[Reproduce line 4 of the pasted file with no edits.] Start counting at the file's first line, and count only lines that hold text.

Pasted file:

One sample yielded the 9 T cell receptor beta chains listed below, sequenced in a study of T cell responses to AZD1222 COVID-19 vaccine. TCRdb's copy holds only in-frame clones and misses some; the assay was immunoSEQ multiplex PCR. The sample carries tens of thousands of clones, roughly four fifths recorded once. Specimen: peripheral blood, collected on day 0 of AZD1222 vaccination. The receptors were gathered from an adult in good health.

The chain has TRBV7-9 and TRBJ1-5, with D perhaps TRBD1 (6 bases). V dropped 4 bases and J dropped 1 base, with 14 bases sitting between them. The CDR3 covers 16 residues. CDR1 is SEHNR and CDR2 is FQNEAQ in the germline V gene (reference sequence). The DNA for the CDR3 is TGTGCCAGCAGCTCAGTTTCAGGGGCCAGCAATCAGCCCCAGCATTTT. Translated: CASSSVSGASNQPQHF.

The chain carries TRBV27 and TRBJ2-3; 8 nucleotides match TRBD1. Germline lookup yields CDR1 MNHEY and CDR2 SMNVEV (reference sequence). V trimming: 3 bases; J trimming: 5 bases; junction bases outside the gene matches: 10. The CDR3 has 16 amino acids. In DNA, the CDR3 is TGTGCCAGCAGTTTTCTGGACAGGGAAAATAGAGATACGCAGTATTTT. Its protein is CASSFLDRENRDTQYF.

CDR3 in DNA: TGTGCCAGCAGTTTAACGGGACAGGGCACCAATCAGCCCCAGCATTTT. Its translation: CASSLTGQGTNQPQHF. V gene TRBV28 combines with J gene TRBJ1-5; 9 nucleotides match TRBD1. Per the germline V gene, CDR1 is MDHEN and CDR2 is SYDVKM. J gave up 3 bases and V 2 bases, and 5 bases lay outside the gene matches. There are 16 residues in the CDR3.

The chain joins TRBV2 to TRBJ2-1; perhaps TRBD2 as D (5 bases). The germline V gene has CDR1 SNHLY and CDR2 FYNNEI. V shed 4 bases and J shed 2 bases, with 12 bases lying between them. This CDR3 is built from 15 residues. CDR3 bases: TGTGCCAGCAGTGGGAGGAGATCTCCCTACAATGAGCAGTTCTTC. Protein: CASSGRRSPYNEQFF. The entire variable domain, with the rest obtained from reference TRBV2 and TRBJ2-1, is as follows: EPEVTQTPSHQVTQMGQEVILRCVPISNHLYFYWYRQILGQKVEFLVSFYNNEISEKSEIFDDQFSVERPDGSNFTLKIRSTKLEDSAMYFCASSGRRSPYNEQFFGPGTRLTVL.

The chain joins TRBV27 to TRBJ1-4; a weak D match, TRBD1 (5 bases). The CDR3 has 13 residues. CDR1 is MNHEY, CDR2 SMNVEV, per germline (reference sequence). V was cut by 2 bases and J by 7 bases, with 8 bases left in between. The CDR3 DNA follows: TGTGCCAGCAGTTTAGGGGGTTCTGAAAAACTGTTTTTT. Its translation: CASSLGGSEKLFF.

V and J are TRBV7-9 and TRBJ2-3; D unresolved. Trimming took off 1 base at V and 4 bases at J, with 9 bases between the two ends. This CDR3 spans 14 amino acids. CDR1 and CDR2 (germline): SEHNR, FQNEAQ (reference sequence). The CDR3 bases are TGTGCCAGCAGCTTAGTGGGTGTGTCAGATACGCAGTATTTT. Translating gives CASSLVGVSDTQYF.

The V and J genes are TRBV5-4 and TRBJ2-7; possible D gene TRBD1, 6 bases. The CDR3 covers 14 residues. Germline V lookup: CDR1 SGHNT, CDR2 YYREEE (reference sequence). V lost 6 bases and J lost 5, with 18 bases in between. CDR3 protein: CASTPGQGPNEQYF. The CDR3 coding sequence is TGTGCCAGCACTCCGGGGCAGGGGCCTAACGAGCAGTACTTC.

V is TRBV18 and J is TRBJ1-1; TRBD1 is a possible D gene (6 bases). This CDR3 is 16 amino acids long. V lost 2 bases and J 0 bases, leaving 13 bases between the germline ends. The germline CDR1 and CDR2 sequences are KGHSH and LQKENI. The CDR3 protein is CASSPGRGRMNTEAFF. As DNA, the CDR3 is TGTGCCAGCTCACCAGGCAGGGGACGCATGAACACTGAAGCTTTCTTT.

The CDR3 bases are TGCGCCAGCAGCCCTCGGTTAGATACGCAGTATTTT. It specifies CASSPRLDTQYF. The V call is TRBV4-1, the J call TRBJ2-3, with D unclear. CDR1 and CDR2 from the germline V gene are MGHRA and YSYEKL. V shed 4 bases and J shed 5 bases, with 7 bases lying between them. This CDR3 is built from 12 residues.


CDR3 in DNA: TGTGCCAGCAGTTTAACGGGACAGGGCACCAATCAGCCCCAGCATTTT. Its translation: CASSLTGQGTNQPQHF. V gene TRBV28 combines with J gene TRBJ1-5; 9 nucleotides match TRBD1. Per the germline V gene, CDR1 is MDHEN and CDR2 is SYDVKM. J gave up 3 bases and V 2 bases, and 5 bases lay outside the gene matches. There are 16 residues in the CDR3.